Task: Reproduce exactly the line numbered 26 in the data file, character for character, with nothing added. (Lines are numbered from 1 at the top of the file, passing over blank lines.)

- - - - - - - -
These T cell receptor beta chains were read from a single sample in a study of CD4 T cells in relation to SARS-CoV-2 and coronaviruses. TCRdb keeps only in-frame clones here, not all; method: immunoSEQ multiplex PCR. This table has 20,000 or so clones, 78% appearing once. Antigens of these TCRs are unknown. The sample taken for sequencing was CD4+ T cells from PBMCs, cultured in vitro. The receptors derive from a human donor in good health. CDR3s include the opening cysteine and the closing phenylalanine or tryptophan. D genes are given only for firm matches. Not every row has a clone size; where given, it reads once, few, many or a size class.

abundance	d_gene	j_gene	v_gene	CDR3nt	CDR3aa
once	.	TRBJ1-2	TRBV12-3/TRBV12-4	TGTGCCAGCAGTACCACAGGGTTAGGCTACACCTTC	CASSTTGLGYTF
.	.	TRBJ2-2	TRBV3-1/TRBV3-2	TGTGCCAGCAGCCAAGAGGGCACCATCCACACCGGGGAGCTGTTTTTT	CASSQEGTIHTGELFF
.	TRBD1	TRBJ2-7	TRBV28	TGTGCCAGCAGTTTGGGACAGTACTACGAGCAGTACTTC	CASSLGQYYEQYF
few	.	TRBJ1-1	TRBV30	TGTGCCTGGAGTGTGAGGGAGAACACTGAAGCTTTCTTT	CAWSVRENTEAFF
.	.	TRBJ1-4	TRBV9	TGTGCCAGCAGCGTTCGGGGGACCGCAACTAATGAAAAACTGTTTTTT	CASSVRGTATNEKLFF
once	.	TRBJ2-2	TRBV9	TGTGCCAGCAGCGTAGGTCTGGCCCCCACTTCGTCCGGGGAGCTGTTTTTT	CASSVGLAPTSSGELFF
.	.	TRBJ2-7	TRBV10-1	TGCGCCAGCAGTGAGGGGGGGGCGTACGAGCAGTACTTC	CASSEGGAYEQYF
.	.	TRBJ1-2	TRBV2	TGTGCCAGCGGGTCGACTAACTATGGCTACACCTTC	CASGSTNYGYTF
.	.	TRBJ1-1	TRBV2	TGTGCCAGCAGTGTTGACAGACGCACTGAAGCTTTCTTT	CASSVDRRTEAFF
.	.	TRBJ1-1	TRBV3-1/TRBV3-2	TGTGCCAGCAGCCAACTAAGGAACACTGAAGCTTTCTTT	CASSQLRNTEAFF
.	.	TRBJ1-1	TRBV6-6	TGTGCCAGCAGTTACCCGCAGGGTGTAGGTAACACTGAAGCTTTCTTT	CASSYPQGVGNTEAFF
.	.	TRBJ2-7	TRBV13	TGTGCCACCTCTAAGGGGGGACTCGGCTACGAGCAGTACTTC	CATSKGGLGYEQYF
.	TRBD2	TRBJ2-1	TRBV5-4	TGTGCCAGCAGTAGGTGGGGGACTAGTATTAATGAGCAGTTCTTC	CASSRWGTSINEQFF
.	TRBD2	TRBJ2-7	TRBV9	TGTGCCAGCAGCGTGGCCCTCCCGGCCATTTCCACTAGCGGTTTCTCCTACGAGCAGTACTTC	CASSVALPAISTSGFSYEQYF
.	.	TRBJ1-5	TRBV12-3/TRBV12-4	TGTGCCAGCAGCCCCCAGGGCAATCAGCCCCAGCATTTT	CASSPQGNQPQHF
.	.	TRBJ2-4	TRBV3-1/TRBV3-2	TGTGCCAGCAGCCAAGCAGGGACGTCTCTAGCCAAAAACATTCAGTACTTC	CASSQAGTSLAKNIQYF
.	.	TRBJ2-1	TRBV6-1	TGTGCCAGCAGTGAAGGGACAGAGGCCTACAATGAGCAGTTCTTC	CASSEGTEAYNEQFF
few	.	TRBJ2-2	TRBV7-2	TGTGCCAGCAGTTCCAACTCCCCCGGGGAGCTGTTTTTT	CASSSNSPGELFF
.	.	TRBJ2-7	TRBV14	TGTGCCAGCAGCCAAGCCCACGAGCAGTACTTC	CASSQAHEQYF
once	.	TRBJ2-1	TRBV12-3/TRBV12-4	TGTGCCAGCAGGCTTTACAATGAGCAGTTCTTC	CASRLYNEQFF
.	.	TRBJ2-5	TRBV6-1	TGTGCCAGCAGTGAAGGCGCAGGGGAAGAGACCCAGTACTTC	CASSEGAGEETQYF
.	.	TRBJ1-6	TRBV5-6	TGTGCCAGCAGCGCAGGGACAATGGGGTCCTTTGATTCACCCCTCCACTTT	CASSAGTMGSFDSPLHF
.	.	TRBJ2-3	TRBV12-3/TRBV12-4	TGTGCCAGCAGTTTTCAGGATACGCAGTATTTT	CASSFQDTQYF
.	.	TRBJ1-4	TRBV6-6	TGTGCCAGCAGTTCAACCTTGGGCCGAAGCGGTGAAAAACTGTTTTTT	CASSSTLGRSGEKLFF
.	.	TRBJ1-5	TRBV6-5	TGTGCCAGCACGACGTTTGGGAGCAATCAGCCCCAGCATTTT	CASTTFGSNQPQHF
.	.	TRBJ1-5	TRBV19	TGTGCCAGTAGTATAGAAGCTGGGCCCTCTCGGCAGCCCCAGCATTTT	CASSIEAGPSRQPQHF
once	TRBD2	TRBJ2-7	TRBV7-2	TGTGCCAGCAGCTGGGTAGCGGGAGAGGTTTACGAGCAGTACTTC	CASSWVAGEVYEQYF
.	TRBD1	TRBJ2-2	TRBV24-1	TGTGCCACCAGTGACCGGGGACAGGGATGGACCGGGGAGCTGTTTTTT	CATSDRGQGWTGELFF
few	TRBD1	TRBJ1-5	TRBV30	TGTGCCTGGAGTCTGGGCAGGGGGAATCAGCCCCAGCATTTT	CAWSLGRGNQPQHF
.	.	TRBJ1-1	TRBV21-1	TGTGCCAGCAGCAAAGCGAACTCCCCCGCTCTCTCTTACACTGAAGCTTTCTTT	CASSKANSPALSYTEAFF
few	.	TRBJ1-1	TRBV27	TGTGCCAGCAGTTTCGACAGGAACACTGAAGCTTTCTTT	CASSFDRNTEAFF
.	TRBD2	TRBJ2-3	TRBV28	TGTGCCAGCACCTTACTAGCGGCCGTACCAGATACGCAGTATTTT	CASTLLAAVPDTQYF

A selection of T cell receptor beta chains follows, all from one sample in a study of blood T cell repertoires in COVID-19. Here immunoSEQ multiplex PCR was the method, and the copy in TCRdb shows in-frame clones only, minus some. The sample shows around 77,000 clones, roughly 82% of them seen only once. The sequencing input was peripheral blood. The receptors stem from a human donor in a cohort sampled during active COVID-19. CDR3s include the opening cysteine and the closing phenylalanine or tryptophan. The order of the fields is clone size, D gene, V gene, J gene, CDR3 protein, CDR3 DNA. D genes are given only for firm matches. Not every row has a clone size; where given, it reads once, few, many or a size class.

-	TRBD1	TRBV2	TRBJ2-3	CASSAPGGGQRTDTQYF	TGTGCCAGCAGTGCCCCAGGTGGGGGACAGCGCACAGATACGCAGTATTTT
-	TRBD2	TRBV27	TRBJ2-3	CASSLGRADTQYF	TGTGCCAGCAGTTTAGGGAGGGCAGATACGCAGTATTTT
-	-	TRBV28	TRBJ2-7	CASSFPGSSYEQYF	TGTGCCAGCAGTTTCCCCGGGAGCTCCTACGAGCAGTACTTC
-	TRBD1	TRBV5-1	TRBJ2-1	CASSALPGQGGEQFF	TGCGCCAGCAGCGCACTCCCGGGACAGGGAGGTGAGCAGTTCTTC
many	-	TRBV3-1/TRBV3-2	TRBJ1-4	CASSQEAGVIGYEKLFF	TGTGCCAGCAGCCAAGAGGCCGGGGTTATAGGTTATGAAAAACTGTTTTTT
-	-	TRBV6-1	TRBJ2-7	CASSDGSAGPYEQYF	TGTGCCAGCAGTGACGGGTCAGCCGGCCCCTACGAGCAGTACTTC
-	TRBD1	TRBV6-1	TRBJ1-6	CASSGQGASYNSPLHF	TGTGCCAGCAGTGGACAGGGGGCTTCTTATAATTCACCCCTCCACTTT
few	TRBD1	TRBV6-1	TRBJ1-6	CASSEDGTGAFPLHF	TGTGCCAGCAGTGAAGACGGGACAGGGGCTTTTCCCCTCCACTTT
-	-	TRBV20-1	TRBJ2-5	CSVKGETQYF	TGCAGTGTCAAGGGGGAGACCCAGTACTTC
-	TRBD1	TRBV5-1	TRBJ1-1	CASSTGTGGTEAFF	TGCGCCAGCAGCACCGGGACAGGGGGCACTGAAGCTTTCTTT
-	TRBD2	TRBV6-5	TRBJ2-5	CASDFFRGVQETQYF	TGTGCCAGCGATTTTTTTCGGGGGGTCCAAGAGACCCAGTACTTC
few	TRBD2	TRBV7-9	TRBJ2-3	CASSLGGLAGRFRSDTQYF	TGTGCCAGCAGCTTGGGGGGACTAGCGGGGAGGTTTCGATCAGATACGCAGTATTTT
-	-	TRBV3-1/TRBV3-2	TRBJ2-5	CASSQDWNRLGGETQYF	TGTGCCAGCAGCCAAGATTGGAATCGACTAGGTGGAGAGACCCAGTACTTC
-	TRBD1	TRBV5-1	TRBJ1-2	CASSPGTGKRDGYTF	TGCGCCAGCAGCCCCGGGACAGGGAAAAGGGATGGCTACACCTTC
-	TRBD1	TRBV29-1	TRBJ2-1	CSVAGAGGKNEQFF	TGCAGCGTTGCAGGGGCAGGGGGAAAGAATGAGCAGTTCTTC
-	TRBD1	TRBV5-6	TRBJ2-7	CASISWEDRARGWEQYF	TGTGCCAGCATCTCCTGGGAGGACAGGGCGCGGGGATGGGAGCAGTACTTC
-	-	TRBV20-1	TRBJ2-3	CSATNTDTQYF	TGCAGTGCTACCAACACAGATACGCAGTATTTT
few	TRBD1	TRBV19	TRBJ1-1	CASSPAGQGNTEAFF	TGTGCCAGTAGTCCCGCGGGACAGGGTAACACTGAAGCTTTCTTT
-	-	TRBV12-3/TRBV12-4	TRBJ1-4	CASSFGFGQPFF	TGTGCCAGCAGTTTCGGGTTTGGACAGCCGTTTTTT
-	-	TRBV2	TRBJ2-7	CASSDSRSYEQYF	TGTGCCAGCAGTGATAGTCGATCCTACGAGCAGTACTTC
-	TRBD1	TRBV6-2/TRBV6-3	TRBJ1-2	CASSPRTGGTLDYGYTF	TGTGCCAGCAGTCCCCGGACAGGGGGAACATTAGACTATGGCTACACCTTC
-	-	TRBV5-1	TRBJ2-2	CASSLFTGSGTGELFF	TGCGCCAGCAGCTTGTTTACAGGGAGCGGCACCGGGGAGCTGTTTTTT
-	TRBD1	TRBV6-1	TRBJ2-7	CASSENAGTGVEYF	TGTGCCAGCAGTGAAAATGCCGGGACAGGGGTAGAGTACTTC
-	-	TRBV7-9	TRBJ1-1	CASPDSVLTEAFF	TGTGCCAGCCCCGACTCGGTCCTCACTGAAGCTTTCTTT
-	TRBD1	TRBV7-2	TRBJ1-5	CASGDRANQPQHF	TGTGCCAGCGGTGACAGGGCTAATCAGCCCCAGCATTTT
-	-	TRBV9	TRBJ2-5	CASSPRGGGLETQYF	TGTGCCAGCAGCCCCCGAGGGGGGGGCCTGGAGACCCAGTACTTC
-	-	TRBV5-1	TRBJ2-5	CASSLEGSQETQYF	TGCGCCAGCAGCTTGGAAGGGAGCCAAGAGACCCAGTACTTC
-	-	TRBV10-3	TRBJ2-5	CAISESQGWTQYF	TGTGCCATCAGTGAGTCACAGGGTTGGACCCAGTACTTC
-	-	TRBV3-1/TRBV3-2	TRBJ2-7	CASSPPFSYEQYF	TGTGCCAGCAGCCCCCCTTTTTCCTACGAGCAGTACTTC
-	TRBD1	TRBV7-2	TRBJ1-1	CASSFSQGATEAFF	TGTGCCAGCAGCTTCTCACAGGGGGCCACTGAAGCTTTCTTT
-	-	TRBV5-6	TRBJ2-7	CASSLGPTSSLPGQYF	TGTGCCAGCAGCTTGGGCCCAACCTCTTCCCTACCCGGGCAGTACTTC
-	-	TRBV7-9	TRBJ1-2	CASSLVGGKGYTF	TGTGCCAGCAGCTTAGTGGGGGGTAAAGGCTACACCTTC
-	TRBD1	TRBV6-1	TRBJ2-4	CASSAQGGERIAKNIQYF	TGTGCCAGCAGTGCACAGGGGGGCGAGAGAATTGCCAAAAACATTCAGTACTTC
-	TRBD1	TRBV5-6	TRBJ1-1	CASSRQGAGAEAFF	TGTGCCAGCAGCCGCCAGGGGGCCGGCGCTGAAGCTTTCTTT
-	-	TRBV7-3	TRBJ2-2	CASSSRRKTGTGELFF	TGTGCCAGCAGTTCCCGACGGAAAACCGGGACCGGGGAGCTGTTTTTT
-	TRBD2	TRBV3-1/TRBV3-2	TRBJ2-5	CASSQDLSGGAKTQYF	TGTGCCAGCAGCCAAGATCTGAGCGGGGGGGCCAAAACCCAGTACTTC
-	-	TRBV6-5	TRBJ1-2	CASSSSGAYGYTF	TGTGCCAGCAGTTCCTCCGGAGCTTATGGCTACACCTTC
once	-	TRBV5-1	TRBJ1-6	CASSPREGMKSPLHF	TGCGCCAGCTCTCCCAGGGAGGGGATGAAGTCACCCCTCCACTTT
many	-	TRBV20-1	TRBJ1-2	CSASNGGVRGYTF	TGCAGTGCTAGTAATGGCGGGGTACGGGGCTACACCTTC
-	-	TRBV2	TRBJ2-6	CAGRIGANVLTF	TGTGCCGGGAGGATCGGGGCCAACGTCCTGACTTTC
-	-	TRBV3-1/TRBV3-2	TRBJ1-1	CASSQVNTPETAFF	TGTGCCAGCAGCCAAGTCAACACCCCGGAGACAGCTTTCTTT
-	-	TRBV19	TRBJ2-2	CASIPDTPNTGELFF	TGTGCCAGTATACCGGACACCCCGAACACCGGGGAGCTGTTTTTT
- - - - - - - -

.	.	TRBJ1-4	TRBV6-6	TGTGCCAGCAGTTCAACCTTGGGCCGAAGCGGTGAAAAACTGTTTTTT	CASSSTLGRSGEKLFF